City officials warn of fire danger as weather warms up

City News Service

Mayor Jerry Sanders and fire Chief Javier Maina warned San Diegans to prepare for Santa Ana conditions over the next couple of days that could make the region ripe for wildfires.

They were joined at a news conference Tuesday by National Weather Service meteorologist Alex Tardy, who said it will be very hot at the coast Wednesday and Thursday.

On Wednesday morning, the forecast was calling for to climb into the 90s at the beaches and the 100s in inland areas.

Offshore flow and an unusually strong upper level high pressure centered over the coast will produce very warm temperatures'' Wednesday and Thursday, according to a National Weather Service advisory.

The hottest day at the beaches will be today,'' it said early Wednesday, and inland areas, the valleys, the mountains and the deserts will experience their hottest temperatures Thursday.

Temperatures were expected to cool throughout the region Friday, but still be running 5 to 10 degrees above normal for this time of year.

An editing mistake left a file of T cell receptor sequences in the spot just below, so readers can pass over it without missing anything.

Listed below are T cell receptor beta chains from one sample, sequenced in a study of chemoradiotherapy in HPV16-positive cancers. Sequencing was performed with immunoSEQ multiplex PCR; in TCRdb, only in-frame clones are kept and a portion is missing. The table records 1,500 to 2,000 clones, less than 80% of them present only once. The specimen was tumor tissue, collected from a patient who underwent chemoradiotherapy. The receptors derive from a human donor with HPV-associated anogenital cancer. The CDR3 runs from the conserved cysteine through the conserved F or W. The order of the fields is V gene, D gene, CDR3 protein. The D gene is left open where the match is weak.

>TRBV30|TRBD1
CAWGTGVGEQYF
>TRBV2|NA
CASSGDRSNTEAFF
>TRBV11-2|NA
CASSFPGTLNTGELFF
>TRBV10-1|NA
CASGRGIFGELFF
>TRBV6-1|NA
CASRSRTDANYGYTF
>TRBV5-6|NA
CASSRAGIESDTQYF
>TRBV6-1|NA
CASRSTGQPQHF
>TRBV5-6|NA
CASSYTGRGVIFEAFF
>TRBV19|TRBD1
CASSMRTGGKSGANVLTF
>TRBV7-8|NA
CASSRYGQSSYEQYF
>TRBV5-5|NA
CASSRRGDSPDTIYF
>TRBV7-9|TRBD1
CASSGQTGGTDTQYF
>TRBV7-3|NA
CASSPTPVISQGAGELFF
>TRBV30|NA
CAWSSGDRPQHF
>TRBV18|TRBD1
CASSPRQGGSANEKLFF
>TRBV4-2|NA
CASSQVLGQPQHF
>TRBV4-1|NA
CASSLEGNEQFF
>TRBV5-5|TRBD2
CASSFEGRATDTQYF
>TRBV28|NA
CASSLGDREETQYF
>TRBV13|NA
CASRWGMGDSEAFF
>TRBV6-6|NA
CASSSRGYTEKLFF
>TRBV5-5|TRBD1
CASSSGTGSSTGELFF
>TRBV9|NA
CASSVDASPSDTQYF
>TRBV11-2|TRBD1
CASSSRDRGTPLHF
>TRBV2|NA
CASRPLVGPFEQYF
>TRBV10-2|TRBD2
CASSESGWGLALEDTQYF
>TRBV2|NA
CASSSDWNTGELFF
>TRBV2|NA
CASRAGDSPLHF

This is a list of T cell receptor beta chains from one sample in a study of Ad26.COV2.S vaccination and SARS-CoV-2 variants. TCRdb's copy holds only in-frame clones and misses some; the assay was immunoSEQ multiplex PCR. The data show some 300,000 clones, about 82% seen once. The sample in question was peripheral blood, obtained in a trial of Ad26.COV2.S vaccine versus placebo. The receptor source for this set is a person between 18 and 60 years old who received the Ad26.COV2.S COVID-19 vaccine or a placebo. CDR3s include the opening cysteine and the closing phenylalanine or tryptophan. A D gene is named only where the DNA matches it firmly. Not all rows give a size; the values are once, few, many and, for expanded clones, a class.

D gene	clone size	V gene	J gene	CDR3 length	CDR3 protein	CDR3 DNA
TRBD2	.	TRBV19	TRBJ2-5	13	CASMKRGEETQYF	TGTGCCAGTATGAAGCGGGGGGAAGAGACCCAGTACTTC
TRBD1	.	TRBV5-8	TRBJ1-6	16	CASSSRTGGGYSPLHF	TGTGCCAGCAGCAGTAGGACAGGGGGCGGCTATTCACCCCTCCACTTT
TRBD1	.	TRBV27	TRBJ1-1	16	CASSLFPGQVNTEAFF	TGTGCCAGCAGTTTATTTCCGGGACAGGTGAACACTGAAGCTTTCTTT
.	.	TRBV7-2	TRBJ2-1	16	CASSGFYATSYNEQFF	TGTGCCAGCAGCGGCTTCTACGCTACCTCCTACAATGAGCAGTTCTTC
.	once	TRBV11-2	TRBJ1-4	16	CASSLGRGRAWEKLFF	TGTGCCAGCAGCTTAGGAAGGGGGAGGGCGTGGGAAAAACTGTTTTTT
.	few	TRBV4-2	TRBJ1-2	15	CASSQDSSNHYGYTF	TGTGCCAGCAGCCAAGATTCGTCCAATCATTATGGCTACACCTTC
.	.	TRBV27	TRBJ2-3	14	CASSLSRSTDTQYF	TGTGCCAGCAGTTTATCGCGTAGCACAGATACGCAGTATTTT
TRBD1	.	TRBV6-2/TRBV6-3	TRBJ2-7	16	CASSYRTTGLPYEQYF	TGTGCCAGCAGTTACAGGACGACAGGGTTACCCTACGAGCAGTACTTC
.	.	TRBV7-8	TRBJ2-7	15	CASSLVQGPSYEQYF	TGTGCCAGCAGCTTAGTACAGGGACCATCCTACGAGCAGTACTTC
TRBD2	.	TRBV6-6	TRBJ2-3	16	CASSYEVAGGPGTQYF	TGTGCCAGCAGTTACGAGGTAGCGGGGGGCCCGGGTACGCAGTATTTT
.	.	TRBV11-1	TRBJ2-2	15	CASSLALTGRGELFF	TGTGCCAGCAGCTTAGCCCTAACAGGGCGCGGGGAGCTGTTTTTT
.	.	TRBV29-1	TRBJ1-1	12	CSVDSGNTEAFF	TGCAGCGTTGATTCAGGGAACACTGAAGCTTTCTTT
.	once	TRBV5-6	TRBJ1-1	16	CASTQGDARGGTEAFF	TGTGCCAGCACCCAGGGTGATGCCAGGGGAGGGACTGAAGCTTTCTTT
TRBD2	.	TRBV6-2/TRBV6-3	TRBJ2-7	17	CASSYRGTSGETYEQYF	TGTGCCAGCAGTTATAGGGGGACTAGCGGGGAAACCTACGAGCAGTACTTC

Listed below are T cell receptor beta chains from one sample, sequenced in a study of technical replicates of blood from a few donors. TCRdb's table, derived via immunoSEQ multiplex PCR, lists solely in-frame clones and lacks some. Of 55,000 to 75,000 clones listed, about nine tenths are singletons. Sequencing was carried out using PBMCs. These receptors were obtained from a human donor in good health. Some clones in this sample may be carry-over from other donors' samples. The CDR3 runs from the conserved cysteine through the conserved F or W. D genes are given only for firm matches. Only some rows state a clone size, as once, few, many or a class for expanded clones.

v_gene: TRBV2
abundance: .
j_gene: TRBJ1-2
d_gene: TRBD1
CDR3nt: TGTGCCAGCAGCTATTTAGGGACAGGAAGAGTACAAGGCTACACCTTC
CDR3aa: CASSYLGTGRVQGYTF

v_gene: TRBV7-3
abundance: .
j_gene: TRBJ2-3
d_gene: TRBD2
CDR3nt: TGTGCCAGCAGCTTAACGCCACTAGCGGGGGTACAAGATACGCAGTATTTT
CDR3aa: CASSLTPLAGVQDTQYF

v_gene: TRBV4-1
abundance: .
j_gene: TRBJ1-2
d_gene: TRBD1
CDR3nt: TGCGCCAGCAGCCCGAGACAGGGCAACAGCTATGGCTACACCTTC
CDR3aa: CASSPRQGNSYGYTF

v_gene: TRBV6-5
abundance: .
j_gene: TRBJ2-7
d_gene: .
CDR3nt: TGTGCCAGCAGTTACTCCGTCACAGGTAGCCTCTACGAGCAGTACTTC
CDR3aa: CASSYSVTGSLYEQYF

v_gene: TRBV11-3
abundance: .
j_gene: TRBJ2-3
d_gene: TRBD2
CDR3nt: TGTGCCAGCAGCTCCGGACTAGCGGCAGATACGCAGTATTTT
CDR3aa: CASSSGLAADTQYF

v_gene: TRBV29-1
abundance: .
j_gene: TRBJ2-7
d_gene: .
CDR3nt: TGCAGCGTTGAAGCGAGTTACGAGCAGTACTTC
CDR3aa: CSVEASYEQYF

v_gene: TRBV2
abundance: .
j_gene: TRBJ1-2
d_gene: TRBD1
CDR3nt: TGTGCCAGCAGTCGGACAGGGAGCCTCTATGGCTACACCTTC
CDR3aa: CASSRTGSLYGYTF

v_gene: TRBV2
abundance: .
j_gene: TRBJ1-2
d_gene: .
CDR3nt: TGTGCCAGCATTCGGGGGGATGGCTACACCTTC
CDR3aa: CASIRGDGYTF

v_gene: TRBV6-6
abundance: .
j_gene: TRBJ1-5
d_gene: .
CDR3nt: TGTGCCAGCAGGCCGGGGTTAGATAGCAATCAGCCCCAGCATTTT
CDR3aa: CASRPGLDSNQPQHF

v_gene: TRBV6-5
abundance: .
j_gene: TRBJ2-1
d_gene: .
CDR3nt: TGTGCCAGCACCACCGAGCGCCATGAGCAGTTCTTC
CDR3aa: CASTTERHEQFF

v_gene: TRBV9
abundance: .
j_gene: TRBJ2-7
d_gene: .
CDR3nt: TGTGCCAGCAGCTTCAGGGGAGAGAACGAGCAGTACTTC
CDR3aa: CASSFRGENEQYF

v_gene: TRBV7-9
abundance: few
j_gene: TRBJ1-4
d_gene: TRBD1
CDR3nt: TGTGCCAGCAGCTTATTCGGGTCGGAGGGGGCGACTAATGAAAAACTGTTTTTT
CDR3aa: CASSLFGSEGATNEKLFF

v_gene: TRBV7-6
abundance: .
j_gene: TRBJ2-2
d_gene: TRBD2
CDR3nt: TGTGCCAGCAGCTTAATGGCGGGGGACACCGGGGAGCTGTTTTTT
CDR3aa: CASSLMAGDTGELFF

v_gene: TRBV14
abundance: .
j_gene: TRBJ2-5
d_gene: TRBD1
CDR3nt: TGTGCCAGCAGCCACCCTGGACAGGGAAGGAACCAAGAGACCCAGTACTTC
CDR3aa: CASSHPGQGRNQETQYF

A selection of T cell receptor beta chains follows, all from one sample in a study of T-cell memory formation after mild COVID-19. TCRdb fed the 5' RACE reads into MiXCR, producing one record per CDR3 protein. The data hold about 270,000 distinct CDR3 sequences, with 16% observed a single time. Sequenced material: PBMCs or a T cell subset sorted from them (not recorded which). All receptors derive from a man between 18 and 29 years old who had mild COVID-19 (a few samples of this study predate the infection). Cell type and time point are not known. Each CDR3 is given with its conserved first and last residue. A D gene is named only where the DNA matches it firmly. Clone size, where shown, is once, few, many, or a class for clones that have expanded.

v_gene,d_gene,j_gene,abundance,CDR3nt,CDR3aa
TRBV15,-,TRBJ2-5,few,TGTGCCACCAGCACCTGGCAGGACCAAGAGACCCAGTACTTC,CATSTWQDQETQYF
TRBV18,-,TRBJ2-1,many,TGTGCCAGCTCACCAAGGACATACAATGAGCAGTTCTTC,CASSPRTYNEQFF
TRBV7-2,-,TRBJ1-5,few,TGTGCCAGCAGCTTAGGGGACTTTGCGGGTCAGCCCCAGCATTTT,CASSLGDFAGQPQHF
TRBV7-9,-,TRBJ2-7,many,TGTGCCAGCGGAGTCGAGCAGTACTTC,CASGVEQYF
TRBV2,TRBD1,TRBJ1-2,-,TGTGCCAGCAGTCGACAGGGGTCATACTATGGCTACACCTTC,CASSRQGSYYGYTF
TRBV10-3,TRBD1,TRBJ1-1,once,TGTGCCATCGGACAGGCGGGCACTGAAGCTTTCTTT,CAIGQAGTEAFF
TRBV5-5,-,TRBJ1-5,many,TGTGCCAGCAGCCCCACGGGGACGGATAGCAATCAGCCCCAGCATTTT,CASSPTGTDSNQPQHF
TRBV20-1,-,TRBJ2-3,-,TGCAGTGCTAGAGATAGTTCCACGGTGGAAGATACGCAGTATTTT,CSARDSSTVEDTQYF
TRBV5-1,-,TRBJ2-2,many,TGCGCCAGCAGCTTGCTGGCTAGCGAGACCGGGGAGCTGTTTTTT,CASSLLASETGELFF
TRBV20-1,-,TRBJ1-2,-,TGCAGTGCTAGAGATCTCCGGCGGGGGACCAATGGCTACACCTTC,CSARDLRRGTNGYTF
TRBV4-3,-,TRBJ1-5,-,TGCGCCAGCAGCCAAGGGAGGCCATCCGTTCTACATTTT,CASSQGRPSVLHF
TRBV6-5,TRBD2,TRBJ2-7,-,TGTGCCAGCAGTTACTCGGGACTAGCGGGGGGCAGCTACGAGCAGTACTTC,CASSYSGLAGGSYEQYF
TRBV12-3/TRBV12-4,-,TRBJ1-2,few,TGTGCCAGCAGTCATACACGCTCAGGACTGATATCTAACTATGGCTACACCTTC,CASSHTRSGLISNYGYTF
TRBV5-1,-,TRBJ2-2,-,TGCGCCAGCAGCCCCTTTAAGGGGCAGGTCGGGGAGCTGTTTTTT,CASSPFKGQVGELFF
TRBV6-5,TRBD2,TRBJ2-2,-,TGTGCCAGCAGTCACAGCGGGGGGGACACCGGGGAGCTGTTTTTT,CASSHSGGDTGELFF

Residents not used to this heat should be extra cautious with outdoor activities,'' according to a Weather Service advisory, adding that those without air conditioning should be checked on.

The more extreme winds that accompanied the firestorms of 2003 and 2007, which devastated large swaths of the county, are not expected, he said.

Nevertheless, the mayor urged San Diegans to take all necessary precautions, including cutting back brush within 100 feet of residences.

We have some potentially explosive conditions in San Diego County with lots of dead vegetation,'' Sanders said.It doesn't take much effort and it might pay dividends that are impossible to measure in dollars and lives.''

Mainar said a fire in the northeastern part of the county broke out nearly two weeks ago and rapidly grew to 2,000 acres without the presence of strong winds.

A lot of homes in the city line canyons and uninterrupted brush lands that haven't burned in years, the chief said.

He said the San Diego Fire-Department has more equipment, including a pair of large tanker helicopters it can borrow from San Diego Gas & Electric, and better communications since the Cedar and Witch Creek fires occurred.

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